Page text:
Nora Johnson

The Two of Us

CASSIE:

I am an ordinary person who leads an ordinary life. I have a husband and three children, and we live in Santa Barbara, California. I’m forty-three years old, but thanks to the care I give my appearance I resemble a much younger woman, besides being fortunate enough to have excellent health and enough money to satisfy all my wants and needs.  My life is in general quite happy and my problems are mostly those of average housewife, for instance, whether we should put a tennis court in the area beyond the pool, or whether the condition of the rose garden is worth arguing about with the gardener, who speaks English very badly and with an impossible accent.

Sam and I have discussed the tennis court without coming to any conclusion. I personally feel it might be a good source of exercise for Sammy, Stu and Shelli, who spend a good deal of time lying around the pool or in their rooms, sometimes with earphones on their heads – though Shelli does go for a ride every day on her horse, Ginger, who is stabled just up the mountain. Sam says they are already spoiled rotten and “glutted” with possessions, such as stereos, tape decks, TV sets and expensive clothes, not to mention orthodontia, Vidal Sassoon haircuts and therapists – unlike the small number of possessions that he and I had at the same age. Besides, if we had the tennis court, he’d have to play or else feel guilty, especially since, unlike me, Sam has a tendency to put on weight. I don’t think either of us is very interested in this tennis court, but it’s something to talk about.

CELIA:

Let me explain myself. I’m a divorced woman living alone in Manhattan – the cliché of our time. We are legion. We are liberated. We have careers and affairs. We drink and smoke too much. We are lonely, but we avoid intimacy. We think we know everything, but that doesn’t prevent us from making vast, irreparable mistakes. We pretend to be vital and alive, but we are very, very tired.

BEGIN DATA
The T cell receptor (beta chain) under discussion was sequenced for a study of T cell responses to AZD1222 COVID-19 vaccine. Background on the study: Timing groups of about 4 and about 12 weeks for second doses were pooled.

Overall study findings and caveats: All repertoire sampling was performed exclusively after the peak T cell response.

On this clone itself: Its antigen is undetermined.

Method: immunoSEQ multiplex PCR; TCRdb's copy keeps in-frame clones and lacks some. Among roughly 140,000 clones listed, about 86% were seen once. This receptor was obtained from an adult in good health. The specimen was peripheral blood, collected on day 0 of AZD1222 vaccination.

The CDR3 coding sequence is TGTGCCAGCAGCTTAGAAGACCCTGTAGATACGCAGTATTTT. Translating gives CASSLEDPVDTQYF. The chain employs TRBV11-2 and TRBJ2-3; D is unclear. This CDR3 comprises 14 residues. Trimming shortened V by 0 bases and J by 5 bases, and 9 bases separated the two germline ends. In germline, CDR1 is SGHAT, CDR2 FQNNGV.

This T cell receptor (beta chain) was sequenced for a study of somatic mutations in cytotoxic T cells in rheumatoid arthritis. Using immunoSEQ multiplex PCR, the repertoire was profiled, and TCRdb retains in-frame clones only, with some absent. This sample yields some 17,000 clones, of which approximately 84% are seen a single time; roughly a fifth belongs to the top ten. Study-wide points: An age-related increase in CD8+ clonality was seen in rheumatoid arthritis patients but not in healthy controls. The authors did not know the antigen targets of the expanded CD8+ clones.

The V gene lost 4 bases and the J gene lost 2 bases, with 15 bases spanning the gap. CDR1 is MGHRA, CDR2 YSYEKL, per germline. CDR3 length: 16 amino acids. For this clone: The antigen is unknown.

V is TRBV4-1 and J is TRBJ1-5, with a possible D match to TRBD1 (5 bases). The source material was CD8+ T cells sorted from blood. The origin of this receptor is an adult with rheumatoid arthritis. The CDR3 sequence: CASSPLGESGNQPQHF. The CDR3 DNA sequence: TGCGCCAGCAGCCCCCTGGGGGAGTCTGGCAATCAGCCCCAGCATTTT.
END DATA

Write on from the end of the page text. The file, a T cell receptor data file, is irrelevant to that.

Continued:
I am an aging Cosmo girl.

Survival in my world, from a practical point of view, depends on one’s apartment. Mine is in the low Eighties near Second. Three flights up. Sunlight ten minutes a day. A no-more-than-average-crazed super. It consists of a smallish living room, a smaller bedroom, a john, a miniature hallway and an amusing little kitchen. There is a fire escape by the kitchen window where I try and fail to grow tomatoes in the summer. As I chop my vegetables, I look out over many tar roofs. I’ve lived here for five years and will never leave it. Why? The rent is only four hundred a month. Most of the block isn’t bad at all, though there’s a creepy patch down at the end you have to watch late at night. There are a few trees where sparrows twitter in the spring, around whose bases the Block Association plants tulips and marigolds.

I love/​hate my apartment with a terrible intensity. Each night as I climb the stairs, terrible images flash through my mind: broken glass, bent and misshapen window gates flung aside, drawers pulled out and overturned lamps smashed, FUCK written on the wall in green spray paint…so far this has not happened.

……